Why is mental health not taken seriously?

According to the National Alliance on Mental Illness (NAMI):

  • One in every five adults in the U.S. experiences a mental illness every year;
  • One in 20 adults experience a serious mental illness every year;
  • One in six youth, aged between 6 and 17 years, experiences a mental health disorder every year

This means that:

  • 20 percent (approximately) of the U.S. population is affected by mental health disorders every year;
  • 2 percent adults experience a serious mental health condition every year;
  • 5 percent of the youth, aged between 6 and 17 years, experiences a mental health disorder every year.

Yet, less than half of these people seek or receive treatment. In fact, the average delay time between the onset of the mental illness and treatment is 11 years.

Why does this happen?

Since the ancient times, mental health illnesses have been perceived as either a character or moral flaw. They have been seen as a reflection of the poor lifestyle choices or personal weaknesses. The thoughts that a person suffering from a mental health experiences or the type of behavior they exhibit have always been questioned and have failed to find medical legitimacy. This thought process has ensured that we, as a society, have learnt to overlook mental health disorders. This has made us ill-prepared to tackle these disorders at the same level as physical disorders.

This is suggested by the fact that:

  • Majority of the emergency departments in the U.S. are not equipped to handle a mental health crisis. In fact, they cannot even deal with mental health disorders caused by some other crisis such as the currently prevalent corona pandemic.
  • Before the passage of the mental health parity law, insurance companies did not even consider covering mental health disorders in their insurance plans. Even now, mental health care is viewed as an add-on to standard care rather than as a part of it. This is the reason why mental health patients till now are treated in asylums, outside traditional care.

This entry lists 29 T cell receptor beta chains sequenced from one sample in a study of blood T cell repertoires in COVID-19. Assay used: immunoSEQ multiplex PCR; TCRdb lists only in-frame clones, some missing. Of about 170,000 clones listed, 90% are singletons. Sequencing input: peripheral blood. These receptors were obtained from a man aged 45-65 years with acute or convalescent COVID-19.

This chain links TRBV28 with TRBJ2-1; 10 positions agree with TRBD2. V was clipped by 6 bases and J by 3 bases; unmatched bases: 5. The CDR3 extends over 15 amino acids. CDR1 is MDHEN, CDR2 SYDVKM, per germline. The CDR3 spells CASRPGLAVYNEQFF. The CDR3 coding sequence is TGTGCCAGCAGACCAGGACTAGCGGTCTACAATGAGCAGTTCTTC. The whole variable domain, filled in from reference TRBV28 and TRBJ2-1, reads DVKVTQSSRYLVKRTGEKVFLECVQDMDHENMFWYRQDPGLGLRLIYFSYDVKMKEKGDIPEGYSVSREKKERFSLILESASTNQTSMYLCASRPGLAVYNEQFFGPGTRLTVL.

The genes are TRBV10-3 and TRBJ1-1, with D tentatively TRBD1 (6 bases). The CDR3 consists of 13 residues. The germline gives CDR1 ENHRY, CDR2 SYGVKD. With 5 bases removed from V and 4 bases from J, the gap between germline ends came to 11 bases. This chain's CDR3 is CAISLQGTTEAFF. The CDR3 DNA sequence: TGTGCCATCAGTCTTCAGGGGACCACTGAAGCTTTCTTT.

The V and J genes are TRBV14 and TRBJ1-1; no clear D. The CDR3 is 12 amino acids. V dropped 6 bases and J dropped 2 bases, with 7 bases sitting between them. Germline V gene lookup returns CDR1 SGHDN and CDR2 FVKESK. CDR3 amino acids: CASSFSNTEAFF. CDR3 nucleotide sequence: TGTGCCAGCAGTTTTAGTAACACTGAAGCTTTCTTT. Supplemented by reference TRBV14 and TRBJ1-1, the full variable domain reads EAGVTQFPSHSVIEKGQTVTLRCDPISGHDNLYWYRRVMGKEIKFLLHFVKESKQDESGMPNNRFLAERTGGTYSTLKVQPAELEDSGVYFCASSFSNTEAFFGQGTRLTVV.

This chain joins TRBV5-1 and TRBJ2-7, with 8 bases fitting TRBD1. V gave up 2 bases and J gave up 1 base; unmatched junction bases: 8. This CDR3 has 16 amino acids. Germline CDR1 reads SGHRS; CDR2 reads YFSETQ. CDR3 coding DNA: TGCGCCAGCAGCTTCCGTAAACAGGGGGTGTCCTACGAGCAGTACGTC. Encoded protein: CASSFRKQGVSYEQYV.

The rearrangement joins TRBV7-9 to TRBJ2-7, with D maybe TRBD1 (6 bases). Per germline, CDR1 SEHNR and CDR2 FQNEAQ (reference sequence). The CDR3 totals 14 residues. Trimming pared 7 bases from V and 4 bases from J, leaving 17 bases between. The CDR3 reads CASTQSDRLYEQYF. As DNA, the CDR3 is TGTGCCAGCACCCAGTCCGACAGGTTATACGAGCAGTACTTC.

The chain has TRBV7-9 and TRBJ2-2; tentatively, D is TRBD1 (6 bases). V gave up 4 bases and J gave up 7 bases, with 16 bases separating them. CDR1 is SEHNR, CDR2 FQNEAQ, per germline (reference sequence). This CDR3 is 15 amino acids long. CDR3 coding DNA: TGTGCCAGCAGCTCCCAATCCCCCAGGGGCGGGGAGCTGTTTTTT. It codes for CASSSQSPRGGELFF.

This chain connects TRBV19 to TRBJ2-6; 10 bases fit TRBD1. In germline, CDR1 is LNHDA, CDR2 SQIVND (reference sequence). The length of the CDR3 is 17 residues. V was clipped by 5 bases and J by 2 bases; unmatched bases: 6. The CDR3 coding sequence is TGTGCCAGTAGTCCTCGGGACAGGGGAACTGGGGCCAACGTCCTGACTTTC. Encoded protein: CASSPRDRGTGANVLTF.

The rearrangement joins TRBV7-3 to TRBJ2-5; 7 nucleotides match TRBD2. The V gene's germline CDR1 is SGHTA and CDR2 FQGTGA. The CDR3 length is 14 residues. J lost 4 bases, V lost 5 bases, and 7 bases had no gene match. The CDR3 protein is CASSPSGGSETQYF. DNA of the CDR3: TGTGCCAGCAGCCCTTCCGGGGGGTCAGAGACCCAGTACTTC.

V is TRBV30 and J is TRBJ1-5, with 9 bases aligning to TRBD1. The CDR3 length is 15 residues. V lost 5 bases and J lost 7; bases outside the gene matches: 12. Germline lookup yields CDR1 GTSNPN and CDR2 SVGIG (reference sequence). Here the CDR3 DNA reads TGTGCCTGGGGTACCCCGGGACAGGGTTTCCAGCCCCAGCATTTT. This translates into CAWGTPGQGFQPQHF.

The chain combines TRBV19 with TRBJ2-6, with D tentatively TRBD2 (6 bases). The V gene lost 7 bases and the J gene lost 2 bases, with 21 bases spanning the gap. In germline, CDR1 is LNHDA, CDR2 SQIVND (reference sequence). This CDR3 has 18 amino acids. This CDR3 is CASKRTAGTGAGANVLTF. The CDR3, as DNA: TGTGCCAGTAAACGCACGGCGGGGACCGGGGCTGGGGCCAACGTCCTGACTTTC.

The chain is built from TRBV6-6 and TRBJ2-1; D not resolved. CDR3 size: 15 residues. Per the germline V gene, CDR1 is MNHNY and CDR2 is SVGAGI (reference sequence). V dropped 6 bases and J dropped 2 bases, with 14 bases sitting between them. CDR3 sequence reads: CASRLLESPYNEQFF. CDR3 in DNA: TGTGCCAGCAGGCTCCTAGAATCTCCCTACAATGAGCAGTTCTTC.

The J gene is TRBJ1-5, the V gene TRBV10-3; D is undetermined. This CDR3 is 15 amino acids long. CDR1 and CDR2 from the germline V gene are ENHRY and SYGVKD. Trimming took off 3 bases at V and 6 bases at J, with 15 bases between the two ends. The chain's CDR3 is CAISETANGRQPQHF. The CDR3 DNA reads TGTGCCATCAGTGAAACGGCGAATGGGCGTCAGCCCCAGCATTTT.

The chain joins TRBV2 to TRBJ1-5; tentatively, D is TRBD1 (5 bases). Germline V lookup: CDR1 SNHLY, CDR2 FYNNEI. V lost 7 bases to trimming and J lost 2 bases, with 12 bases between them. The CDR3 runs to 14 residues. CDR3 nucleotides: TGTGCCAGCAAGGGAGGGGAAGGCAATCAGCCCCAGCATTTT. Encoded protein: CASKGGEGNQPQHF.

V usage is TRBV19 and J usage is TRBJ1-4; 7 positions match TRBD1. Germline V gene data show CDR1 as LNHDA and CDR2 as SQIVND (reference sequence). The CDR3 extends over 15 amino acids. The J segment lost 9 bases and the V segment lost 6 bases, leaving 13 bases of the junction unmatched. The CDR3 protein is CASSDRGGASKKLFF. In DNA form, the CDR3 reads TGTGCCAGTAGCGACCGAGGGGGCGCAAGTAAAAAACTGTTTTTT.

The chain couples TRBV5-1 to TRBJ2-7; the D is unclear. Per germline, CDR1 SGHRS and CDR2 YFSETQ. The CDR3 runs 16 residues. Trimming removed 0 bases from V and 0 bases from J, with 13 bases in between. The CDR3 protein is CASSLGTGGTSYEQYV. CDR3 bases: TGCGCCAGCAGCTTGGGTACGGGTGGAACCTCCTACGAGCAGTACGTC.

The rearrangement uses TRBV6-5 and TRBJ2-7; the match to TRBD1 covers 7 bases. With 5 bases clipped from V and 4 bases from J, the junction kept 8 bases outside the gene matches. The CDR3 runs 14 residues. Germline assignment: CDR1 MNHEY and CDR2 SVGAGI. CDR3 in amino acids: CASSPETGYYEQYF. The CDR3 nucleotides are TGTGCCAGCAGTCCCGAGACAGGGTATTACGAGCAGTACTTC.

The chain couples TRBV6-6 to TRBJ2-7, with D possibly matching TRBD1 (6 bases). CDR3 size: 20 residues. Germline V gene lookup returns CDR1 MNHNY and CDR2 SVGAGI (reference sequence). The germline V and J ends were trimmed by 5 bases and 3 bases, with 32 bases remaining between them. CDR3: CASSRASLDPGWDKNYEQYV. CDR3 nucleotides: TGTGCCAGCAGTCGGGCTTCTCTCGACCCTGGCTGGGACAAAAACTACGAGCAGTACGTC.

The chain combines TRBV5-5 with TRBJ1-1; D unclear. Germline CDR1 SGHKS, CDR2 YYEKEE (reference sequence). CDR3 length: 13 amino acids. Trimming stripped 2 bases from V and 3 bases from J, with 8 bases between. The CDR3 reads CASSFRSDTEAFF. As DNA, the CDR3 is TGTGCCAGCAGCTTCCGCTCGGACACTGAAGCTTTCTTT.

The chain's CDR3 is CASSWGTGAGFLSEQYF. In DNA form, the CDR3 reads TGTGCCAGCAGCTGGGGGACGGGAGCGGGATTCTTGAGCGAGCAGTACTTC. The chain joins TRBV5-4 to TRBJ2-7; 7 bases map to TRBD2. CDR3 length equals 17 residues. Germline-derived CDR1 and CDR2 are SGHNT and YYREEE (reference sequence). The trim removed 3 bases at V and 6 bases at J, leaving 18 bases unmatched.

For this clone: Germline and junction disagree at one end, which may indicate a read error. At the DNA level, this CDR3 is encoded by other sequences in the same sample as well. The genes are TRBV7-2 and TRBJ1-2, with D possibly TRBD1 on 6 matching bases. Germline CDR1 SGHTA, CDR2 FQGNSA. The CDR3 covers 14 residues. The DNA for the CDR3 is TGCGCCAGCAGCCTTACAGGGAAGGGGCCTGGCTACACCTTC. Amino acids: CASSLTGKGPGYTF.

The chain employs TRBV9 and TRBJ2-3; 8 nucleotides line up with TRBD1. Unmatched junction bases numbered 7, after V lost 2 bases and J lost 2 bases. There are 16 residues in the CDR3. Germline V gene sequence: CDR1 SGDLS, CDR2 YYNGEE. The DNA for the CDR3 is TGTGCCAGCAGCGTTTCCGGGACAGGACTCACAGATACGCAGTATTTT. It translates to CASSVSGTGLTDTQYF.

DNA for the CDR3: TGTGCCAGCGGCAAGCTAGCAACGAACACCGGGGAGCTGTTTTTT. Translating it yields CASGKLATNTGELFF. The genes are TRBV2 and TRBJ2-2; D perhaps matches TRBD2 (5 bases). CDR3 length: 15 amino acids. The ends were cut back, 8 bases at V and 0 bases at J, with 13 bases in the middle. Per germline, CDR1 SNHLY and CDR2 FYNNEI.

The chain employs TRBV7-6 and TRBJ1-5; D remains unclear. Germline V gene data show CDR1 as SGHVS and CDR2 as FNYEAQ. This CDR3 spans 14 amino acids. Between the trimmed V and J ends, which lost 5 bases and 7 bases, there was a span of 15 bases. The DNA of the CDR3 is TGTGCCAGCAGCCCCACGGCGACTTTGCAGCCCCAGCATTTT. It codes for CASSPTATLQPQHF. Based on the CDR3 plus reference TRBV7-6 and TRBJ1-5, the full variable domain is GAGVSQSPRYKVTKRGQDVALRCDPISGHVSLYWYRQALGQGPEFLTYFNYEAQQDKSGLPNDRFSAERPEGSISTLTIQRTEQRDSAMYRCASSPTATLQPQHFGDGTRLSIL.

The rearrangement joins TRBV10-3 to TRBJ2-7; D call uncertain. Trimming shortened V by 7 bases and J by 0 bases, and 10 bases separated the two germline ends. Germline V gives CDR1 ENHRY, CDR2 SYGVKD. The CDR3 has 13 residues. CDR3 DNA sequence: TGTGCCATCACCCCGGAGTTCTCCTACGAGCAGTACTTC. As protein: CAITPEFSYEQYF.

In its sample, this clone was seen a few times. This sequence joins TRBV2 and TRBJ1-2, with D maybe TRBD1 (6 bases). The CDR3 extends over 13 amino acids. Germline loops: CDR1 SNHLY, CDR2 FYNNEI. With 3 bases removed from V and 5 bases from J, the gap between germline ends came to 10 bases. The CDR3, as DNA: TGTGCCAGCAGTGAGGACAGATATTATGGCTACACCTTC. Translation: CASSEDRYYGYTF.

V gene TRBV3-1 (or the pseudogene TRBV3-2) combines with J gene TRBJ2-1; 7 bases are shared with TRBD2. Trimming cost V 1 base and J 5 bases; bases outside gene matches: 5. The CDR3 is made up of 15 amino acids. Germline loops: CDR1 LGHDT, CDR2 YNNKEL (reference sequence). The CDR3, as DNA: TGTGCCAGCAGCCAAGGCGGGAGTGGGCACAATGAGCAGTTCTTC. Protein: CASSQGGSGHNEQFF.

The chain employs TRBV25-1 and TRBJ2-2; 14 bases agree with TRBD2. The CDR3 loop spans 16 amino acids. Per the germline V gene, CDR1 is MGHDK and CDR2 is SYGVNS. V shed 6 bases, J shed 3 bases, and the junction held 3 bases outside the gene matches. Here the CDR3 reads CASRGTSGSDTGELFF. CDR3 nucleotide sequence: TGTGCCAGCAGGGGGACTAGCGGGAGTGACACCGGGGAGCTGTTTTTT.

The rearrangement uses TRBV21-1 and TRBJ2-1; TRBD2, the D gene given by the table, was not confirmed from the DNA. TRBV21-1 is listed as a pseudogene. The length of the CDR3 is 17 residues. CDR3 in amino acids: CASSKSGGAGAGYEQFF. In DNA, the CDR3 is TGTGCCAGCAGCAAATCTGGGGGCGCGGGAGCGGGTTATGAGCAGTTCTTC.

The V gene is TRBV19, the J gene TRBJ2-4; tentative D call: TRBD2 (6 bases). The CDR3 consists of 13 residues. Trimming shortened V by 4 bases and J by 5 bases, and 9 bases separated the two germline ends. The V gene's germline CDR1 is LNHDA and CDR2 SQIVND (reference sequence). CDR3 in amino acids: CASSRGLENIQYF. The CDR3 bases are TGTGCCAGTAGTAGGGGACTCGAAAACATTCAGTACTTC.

• In spite of multiple organizations and famous personalities working towards de-stigmatizing mental health problems, people suffering from these still feel the sting of the associated stigma.

Mental illnesses should be treated like any other physical illness

Mental illnesses, just like physical illnesses, have a biological basis. Just like there is a cause behind physical illness, there are reasons behind a mental illness also.

A mental disorder can deeply alter the perception of the self, especially in severe cases like schizophrenia, bipolar disorder, and other such diseases. The kind of experiences that a person battling a mental illness suffers can change their thought process, emotions, and perceptions about not only themselves, but the world also.

One of the reasons why humans are unable to treat mental illnesses at par with physical illnesses is because the workings of the brain are still a mystery. In spite of the scientific and technological advancements seen by our society, it is difficult to understand and explain how psychiatric treatments work. This is the reason why it is difficult for the humans to understand mental health disorders, what causes them, how and where to seek help for them, and how they are treated.

Seeking help for mental health disorders

However, the landscape of mental health treatment is changing with the changing dynamics. Today, many institutions have developed the ability to treat mental health disorders the same way as they treat physical ailment. In fact, slowly mental health treatment is being integrated with traditional treatment.

If you or someone you know is struggling with a mental health disorder, get in touch with Medical Concierge. Our trained supervisors can help choose the right mental health treatment program customized to suit your needs and requirements. Call our 24/7 helpline number 877-636-0042 to gain access to details of mental health treatment centers in California. You can even chat online with one of our trained representatives to know more about residential mental health facilities in California.

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